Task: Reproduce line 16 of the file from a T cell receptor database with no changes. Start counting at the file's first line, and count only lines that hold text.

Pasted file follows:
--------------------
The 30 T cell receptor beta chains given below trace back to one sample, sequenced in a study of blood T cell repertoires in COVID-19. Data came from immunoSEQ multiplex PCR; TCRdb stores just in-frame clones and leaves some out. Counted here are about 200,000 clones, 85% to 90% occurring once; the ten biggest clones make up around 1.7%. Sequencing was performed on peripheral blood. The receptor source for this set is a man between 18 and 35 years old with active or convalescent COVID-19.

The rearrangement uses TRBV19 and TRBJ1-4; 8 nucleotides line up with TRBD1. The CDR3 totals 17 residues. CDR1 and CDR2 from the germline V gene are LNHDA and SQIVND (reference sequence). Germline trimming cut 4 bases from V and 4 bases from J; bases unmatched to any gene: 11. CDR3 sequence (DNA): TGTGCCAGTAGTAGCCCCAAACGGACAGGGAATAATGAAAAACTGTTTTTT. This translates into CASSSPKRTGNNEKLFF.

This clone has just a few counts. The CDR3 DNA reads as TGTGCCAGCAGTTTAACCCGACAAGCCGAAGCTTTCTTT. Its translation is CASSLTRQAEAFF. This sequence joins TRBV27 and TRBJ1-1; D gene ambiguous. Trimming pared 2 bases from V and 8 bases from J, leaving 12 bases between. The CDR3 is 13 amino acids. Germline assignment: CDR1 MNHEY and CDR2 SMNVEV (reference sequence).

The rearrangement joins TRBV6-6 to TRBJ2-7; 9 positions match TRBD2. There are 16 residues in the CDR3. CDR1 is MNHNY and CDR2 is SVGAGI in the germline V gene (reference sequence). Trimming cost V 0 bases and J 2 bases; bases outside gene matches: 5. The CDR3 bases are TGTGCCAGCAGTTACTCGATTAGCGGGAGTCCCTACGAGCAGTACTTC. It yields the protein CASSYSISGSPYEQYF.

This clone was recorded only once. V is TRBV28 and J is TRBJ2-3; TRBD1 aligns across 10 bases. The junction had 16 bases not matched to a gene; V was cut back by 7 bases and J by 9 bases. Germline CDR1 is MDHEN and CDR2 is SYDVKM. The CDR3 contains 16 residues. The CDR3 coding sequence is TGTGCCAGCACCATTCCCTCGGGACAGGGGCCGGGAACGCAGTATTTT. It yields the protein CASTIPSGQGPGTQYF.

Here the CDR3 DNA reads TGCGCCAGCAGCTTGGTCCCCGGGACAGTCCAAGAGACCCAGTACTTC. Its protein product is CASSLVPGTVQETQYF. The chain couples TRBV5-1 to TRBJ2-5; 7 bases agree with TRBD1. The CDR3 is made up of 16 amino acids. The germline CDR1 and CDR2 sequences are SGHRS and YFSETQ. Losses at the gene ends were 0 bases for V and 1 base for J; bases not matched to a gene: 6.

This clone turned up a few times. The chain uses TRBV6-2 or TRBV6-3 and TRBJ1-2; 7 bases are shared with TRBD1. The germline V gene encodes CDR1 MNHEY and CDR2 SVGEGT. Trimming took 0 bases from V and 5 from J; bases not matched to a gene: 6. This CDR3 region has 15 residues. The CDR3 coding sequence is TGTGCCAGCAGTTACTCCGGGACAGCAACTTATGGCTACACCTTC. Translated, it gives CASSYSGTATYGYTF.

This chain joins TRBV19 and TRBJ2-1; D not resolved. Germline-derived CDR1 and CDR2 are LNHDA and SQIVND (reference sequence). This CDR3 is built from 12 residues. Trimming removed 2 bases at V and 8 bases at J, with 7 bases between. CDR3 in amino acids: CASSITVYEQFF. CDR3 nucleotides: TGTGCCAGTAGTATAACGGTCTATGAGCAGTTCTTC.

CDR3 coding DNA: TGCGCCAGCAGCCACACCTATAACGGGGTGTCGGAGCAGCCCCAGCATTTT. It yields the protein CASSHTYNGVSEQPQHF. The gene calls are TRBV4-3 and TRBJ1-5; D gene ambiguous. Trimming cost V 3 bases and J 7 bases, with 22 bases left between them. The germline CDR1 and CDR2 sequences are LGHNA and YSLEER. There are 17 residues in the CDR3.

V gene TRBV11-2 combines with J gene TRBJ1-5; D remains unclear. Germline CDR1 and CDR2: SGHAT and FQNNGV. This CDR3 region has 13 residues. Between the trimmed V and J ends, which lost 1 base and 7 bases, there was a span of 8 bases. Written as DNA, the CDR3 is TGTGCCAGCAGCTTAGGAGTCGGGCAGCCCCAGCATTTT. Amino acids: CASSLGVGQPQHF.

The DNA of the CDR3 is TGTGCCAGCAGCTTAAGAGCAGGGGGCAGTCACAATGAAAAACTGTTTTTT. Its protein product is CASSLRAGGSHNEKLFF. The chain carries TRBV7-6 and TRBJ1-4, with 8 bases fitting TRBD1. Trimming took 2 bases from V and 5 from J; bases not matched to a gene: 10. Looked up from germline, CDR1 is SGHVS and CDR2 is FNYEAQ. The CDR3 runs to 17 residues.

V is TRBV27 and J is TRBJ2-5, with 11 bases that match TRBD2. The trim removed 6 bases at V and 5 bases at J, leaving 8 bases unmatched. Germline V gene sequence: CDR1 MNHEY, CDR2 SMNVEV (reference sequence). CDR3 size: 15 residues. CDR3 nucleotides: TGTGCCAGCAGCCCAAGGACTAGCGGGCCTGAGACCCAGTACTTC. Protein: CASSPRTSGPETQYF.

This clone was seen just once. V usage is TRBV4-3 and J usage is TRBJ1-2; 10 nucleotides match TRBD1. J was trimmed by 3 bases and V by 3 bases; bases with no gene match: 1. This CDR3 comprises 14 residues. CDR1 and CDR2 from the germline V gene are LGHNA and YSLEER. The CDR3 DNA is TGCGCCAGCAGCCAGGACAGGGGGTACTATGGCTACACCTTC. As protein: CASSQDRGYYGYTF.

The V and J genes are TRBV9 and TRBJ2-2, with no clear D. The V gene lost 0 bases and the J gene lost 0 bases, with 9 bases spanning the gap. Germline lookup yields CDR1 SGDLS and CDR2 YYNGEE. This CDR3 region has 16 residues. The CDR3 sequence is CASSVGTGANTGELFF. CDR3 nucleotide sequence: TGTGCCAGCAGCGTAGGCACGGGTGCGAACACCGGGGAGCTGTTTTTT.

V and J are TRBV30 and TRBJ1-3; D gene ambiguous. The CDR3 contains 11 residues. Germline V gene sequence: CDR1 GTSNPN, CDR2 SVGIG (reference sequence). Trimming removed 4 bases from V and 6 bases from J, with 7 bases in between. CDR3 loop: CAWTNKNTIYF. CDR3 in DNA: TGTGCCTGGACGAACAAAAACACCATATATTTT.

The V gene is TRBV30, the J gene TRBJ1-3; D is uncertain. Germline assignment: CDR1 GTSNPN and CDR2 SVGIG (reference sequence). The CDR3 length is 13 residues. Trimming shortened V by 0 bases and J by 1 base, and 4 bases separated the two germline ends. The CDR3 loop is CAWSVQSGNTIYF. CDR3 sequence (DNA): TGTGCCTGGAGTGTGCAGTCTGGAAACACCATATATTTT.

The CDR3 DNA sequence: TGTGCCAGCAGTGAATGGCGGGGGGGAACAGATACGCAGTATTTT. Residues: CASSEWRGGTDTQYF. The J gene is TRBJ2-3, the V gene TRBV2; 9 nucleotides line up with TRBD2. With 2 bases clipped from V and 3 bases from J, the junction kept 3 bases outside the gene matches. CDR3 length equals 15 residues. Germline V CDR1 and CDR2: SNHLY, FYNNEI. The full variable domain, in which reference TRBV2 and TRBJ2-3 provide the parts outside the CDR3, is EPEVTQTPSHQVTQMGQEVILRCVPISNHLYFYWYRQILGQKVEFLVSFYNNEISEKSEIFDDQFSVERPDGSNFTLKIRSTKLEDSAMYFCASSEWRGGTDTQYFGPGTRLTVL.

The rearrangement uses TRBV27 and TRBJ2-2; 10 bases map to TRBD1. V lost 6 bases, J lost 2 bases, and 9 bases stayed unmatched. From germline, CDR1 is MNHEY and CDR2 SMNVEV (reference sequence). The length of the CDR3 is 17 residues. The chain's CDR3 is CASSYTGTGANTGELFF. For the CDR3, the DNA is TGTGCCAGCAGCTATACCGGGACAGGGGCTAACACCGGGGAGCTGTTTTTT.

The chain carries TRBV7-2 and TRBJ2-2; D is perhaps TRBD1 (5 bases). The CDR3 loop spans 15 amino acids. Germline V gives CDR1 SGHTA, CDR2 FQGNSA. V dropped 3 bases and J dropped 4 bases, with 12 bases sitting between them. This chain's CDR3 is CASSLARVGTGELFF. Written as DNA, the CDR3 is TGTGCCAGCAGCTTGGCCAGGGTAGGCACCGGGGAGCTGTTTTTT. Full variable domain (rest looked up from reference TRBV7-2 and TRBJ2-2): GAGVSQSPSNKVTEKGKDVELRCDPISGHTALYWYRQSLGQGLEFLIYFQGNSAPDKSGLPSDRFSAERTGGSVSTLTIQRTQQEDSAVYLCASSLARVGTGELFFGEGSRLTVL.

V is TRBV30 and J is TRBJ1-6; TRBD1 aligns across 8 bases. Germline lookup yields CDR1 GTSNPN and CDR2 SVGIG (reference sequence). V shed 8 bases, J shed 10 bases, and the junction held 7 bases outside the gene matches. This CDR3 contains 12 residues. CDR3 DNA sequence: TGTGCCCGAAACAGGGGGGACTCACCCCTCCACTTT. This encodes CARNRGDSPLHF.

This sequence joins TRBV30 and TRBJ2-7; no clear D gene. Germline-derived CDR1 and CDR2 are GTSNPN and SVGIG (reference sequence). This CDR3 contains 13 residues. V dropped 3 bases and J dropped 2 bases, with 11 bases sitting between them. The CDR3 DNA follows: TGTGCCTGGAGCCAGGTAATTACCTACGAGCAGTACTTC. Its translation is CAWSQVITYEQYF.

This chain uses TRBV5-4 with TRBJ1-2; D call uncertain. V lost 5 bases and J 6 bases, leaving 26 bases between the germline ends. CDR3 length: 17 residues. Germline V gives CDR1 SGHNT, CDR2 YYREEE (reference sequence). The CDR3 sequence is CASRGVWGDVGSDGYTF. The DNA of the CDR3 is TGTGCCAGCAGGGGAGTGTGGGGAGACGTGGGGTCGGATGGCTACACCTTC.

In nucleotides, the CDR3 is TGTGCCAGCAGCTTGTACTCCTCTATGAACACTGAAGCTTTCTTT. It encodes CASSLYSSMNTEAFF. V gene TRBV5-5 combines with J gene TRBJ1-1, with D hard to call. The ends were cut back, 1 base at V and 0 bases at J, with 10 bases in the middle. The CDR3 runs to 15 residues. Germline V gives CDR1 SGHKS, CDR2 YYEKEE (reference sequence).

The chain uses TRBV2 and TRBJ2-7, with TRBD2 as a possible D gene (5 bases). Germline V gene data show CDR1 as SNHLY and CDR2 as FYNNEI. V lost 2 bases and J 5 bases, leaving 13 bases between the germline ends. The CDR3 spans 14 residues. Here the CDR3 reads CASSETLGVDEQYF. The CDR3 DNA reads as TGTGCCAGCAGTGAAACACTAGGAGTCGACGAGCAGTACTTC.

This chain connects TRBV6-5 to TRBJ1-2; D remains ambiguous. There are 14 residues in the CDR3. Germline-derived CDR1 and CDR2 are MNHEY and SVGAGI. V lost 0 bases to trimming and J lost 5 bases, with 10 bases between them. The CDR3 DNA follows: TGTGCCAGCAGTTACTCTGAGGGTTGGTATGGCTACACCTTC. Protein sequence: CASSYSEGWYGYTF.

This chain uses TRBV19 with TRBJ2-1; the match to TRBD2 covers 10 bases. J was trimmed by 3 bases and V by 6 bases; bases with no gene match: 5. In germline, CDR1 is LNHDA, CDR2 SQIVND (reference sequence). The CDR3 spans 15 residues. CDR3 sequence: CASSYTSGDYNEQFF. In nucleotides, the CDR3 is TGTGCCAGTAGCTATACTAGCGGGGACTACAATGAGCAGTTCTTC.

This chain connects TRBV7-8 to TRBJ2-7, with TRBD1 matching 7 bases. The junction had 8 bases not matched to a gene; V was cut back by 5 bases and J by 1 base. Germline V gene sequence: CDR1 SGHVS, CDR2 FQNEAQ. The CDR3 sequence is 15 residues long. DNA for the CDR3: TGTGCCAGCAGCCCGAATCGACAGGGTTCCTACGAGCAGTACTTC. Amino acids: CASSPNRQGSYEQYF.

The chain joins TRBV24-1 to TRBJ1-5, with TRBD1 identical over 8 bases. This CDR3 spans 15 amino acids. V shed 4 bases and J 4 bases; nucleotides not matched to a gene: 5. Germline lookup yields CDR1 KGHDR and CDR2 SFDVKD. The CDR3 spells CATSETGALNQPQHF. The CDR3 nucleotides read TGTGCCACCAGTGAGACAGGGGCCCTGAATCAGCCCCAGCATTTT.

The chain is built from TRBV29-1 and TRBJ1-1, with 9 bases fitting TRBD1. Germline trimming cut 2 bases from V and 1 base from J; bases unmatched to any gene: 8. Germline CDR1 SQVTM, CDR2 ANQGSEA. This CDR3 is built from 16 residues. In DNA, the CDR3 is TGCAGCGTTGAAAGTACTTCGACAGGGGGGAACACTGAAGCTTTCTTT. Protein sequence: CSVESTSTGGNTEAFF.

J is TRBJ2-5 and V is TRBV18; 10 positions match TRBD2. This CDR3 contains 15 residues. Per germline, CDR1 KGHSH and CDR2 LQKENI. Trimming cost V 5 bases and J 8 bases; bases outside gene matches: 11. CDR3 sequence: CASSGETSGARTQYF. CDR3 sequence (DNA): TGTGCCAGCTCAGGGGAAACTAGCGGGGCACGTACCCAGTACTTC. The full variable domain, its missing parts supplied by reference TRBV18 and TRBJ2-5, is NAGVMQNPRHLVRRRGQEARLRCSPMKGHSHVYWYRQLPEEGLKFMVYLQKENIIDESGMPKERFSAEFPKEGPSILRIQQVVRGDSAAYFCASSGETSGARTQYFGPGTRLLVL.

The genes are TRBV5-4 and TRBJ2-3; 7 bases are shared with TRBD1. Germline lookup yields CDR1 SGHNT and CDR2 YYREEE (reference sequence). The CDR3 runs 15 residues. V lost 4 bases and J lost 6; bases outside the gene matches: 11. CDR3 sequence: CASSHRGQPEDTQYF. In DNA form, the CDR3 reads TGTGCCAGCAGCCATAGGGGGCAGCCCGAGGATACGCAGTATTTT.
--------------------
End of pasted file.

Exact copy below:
The V gene is TRBV30, the J gene TRBJ1-3; D is uncertain. Germline assignment: CDR1 GTSNPN and CDR2 SVGIG (reference sequence). The CDR3 length is 13 residues. Trimming shortened V by 0 bases and J by 1 base, and 4 bases separated the two germline ends. The CDR3 loop is CAWSVQSGNTIYF. CDR3 sequence (DNA): TGTGCCTGGAGTGTGCAGTCTGGAAACACCATATATTTT.